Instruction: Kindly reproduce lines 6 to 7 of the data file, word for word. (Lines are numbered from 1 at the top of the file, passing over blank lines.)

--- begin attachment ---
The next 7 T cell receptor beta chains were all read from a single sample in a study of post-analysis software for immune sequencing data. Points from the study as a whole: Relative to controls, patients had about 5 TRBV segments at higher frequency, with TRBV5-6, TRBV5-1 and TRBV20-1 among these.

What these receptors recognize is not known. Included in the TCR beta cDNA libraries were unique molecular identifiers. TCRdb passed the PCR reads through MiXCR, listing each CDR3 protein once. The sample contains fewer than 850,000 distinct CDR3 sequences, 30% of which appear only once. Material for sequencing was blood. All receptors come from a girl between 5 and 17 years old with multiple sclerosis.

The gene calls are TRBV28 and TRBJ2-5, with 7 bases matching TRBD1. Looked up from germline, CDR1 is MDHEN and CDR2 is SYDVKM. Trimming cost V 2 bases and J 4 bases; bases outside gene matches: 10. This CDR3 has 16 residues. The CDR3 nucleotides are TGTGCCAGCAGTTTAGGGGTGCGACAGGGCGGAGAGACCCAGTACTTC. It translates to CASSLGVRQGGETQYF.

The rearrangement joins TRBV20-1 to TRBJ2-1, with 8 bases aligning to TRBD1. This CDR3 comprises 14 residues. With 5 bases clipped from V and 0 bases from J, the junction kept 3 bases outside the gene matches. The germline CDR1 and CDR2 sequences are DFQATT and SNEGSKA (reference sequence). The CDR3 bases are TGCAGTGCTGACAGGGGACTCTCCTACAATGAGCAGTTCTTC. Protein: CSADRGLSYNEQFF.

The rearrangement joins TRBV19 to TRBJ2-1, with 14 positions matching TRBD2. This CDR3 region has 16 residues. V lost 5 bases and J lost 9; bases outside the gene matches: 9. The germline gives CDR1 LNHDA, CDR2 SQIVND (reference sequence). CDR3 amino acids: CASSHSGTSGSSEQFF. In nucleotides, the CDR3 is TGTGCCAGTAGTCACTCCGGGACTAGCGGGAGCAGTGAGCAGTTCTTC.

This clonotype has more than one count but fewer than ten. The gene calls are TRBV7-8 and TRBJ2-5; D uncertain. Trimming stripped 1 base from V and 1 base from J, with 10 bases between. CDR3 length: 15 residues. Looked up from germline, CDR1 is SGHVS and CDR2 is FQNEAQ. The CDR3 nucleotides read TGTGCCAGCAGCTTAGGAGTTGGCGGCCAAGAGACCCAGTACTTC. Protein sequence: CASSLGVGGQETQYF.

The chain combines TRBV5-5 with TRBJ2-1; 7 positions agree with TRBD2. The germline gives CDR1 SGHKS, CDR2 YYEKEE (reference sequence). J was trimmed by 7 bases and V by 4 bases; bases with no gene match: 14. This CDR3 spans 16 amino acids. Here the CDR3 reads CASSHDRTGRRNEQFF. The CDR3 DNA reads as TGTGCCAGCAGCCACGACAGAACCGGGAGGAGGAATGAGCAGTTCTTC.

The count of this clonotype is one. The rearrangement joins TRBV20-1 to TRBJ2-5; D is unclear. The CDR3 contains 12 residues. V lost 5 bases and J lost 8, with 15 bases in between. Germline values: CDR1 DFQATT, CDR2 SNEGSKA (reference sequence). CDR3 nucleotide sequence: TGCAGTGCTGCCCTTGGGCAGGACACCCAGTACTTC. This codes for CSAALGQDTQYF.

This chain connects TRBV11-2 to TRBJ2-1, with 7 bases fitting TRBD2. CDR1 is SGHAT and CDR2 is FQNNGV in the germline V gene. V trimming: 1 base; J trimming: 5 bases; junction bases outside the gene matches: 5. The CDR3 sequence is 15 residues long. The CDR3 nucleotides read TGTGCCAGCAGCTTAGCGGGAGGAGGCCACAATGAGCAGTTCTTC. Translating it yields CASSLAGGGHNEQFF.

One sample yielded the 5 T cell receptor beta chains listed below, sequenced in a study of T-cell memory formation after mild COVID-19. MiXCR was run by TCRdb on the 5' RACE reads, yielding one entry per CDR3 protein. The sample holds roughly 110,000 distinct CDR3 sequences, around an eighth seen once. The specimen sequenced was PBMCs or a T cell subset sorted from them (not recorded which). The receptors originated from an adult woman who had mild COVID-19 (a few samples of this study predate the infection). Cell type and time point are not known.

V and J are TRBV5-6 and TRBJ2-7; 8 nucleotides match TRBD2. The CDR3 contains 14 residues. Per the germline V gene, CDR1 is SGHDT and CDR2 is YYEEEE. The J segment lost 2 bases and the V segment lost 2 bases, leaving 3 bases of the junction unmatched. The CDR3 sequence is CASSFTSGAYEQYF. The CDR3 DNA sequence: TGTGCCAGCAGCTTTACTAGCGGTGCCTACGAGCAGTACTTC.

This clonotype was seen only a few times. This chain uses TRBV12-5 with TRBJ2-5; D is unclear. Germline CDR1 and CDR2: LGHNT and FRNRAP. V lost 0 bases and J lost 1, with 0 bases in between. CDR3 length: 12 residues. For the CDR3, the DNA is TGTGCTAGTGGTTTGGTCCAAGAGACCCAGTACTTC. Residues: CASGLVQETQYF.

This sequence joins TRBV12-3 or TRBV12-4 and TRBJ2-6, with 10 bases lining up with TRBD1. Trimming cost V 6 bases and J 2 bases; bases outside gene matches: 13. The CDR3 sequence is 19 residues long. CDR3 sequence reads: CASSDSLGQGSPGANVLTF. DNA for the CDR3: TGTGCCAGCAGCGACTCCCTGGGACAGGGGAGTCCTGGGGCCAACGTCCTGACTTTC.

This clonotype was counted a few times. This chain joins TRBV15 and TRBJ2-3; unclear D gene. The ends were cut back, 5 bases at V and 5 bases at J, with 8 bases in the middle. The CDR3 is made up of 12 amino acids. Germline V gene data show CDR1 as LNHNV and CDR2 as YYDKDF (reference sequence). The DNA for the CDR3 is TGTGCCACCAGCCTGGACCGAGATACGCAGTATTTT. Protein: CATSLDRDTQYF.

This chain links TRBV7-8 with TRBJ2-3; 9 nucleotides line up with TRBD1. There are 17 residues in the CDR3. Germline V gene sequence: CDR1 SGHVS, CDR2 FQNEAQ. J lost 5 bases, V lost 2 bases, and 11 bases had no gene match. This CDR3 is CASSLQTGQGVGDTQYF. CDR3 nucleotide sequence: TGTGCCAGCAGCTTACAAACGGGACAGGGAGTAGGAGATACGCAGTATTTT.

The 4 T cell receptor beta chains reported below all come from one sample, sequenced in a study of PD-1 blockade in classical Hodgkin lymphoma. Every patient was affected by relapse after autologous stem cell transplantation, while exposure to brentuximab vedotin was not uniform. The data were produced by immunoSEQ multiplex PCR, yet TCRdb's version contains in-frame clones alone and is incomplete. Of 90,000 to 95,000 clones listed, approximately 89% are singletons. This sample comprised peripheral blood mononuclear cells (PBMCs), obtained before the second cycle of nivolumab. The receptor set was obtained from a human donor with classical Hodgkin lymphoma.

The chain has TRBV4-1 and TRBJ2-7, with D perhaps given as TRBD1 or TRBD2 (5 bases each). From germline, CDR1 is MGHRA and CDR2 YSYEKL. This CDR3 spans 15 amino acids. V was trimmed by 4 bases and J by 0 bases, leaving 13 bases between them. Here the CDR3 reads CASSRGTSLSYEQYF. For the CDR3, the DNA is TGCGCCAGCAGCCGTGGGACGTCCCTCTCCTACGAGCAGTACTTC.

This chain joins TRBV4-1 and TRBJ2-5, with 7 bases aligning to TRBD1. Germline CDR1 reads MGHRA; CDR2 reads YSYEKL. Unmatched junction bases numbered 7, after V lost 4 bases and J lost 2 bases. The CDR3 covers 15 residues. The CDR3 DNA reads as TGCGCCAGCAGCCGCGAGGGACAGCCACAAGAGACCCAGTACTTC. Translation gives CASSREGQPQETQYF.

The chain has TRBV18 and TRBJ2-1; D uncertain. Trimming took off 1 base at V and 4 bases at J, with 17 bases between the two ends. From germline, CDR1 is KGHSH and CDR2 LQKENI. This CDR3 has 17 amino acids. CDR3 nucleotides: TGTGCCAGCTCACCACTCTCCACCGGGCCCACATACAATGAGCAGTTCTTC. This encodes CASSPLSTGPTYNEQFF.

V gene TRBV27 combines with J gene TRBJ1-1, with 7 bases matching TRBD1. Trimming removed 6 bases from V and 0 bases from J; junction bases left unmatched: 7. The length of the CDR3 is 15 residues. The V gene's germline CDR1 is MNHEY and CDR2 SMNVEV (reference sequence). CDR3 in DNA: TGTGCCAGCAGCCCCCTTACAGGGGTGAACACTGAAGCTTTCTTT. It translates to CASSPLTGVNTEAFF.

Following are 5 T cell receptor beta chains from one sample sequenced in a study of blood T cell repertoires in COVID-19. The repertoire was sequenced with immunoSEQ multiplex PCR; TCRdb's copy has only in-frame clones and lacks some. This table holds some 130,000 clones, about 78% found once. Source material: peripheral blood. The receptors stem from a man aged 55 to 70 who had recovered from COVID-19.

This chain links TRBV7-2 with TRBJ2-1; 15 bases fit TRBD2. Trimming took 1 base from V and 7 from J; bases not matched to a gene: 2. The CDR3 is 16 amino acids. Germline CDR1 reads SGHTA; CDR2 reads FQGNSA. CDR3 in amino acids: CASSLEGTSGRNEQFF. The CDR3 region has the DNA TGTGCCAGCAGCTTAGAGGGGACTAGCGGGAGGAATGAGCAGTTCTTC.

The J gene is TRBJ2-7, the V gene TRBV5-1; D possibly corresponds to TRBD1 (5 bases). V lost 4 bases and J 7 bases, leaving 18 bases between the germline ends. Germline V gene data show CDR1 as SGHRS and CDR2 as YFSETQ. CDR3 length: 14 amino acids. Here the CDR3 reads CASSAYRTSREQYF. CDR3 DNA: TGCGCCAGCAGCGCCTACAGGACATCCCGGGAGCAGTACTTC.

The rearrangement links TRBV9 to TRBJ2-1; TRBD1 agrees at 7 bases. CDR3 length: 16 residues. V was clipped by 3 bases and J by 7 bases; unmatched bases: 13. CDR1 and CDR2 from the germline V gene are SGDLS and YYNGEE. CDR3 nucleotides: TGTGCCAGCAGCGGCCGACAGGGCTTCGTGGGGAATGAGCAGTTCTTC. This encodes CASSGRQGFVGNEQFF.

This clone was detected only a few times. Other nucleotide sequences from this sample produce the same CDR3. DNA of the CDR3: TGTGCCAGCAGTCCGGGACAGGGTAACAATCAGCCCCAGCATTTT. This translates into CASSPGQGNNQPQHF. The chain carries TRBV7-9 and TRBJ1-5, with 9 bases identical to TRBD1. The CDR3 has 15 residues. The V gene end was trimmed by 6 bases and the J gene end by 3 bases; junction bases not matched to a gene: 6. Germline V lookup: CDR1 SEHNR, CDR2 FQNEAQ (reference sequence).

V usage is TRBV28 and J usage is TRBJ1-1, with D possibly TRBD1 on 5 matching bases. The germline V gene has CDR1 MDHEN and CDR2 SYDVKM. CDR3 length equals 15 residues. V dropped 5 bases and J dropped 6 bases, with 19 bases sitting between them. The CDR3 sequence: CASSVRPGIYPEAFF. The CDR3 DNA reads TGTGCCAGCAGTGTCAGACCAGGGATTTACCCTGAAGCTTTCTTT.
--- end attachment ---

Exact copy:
This clonotype has more than one count but fewer than ten. The gene calls are TRBV7-8 and TRBJ2-5; D uncertain. Trimming stripped 1 base from V and 1 base from J, with 10 bases between. CDR3 length: 15 residues. Looked up from germline, CDR1 is SGHVS and CDR2 is FQNEAQ. The CDR3 nucleotides read TGTGCCAGCAGCTTAGGAGTTGGCGGCCAAGAGACCCAGTACTTC. Protein sequence: CASSLGVGGQETQYF.

The chain combines TRBV5-5 with TRBJ2-1; 7 positions agree with TRBD2. The germline gives CDR1 SGHKS, CDR2 YYEKEE (reference sequence). J was trimmed by 7 bases and V by 4 bases; bases with no gene match: 14. This CDR3 spans 16 amino acids. Here the CDR3 reads CASSHDRTGRRNEQFF. The CDR3 DNA reads as TGTGCCAGCAGCCACGACAGAACCGGGAGGAGGAATGAGCAGTTCTTC.